• Jim Stovall

Lifting & Living by Jim Stovall

The more of life I live, the more I look upon the theory of compartmentalization as a false indicator. While it may be a useful tool to examine your family life, financial condition, or physical health, we don’t live our lives in a vacuum. If you ruin your physical health but become an overwhelming success financially, most reasonable people would agree that you have failed. Our lives are a composite of all our knowledge and experience. Anything we learn in one area can serve us in all areas of our lives.

As a young man, my primary pursuit was playing football. I thought it would be my profession, and the coaches and scouts that monitor such things assured me that I had the size and speed to make a football career a reality. However, during a routine physical before the football season began one year, I was diagnosed with an eye disease that would eventually cause me to lose my sight. Some quick research on my part revealed the fact that at that time, and to this very day, there has never been a blind player in the National Football League. So I was forced to change directions.


About that same time, I was exposed to the sport of Olympic weightlifting which gave me an outlet to complete my athletic career and taught me a number of lessons. At first glance, competitive weightlifting would seem to be the least cerebral of all sports as it only involves a single competitor’s ability to lift a weight off of the floor and hold it overhead. There is no teamwork and seemingly little strategy involved. However, as in most things, there is much wisdom to be gained if one is observant.


Like many areas of life, weightlifting requires one to fail in order to succeed. When you are a competitive weightlifting champion, the most frequently asked question from fans or the media is, “How much can you lift?” There was a time when my answer to that question was 508 pounds, but ironically, the only way I knew how much I could lift was because I had repeatedly failed to lift even a pound more than that.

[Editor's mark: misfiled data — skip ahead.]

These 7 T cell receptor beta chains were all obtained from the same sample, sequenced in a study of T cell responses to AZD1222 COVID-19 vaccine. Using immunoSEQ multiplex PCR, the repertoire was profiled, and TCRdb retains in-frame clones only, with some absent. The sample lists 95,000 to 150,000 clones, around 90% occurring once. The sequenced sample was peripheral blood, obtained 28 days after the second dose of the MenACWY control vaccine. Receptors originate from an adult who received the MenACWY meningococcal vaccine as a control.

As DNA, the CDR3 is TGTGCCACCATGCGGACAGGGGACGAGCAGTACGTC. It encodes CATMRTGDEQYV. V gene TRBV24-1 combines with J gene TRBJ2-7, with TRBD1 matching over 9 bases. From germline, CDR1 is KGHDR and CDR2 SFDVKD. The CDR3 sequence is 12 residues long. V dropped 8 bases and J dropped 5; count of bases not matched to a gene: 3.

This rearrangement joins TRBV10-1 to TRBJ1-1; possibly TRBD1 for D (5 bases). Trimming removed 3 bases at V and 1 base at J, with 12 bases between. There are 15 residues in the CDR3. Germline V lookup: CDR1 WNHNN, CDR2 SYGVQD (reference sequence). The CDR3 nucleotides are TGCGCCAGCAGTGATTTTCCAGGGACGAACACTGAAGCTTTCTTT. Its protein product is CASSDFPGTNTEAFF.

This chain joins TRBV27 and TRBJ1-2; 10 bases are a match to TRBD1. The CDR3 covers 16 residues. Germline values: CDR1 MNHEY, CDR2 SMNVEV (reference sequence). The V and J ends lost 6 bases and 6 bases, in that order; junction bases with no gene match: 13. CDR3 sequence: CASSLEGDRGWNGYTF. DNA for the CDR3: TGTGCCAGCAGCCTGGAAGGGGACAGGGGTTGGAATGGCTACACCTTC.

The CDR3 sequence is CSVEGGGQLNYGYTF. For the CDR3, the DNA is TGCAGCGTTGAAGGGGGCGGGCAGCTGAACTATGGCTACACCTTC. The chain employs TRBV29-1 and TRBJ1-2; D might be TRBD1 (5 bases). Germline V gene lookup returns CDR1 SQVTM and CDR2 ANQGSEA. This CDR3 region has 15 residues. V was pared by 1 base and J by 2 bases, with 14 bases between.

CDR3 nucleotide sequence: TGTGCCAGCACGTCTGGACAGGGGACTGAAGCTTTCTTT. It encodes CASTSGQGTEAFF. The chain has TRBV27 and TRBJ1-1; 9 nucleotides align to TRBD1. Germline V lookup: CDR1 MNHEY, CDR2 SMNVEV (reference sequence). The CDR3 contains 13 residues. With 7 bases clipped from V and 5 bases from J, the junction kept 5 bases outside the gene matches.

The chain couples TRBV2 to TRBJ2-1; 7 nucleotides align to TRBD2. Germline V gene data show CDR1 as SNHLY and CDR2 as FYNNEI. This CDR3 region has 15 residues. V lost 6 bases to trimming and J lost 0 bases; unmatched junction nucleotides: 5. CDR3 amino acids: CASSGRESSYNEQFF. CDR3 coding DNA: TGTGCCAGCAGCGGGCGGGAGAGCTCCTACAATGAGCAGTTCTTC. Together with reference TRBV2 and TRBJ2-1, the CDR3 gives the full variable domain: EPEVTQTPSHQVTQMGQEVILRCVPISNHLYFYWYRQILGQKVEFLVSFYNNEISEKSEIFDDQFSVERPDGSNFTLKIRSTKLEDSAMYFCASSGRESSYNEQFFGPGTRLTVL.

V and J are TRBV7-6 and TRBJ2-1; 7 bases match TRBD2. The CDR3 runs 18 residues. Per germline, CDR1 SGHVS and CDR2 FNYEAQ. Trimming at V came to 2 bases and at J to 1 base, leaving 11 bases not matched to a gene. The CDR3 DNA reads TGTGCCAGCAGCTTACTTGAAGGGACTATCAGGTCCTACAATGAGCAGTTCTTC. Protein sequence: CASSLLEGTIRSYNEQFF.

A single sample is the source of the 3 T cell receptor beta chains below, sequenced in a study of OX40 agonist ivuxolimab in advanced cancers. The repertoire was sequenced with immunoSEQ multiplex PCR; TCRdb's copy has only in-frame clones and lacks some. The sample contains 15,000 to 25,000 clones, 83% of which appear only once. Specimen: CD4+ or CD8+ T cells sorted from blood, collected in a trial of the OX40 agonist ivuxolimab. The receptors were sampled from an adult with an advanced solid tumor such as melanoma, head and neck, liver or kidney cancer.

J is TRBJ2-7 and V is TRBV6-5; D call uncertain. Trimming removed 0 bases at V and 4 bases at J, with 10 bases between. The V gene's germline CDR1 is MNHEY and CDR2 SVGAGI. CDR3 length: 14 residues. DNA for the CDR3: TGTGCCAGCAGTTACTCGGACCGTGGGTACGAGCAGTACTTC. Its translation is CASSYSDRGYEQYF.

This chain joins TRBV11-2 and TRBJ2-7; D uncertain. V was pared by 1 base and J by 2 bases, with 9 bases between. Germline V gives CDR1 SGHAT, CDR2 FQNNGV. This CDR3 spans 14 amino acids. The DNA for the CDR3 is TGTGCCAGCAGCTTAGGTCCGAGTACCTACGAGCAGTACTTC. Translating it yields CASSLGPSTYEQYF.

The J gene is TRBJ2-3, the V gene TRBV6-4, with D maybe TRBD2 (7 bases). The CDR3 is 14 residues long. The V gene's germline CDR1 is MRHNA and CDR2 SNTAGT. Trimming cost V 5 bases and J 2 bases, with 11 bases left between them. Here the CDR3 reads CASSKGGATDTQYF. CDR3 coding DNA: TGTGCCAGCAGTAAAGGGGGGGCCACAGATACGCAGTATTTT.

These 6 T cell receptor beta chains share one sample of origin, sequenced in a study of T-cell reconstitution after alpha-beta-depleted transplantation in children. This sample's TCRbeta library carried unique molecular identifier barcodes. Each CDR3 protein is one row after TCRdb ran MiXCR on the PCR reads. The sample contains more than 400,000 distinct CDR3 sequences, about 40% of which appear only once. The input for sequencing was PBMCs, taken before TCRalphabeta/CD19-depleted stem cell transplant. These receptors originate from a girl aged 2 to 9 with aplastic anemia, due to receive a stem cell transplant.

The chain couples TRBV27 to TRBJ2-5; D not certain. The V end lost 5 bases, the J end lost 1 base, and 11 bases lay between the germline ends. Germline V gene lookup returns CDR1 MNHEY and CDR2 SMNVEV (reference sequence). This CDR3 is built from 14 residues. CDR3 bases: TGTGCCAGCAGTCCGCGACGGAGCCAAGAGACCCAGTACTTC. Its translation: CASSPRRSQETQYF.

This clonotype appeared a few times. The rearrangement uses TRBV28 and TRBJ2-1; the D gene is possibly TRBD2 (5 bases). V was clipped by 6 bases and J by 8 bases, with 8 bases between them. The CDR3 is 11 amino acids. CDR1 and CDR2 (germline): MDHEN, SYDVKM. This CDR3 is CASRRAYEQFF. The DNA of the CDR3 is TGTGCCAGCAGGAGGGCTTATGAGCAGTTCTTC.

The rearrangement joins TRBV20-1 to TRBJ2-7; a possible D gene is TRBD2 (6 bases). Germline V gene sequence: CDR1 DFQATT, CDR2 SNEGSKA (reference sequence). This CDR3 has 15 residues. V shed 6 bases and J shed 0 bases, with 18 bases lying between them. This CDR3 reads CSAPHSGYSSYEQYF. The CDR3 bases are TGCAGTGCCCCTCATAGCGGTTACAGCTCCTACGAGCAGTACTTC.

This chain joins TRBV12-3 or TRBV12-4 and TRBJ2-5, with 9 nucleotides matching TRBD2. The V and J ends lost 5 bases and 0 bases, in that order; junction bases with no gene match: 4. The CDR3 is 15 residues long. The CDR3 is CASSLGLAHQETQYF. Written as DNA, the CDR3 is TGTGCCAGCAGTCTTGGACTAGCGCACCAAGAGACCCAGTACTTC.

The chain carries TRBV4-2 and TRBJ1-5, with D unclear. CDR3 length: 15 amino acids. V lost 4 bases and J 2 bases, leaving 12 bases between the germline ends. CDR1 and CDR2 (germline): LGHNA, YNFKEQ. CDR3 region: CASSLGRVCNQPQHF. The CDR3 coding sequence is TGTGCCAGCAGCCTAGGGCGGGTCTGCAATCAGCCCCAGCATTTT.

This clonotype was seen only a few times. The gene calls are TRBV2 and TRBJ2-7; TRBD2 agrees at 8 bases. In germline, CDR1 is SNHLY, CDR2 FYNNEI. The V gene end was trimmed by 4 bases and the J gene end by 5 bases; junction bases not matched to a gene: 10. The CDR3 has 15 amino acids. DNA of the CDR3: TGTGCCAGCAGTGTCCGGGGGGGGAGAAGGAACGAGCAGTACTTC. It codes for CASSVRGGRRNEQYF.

In much the same way, you and I will never know what we can achieve in our personal and professional lives until we extend ourselves beyond our current limitations. In weightlifting, when you reach a new milestone and lift a weight you have never before lifted, it is known as your “personal best.” It’s important for us to achieve our personal best in every area of our lives, but just as in weightlifting, your personal best need not be a permanent milestone, but instead you can grow, develop, and achieve much more in the future. Failure is never final. It simply helps us to define who we are today and how much better we can be in the future.

As you go through your day today, remember to fail your way to success.

Today’s the day!

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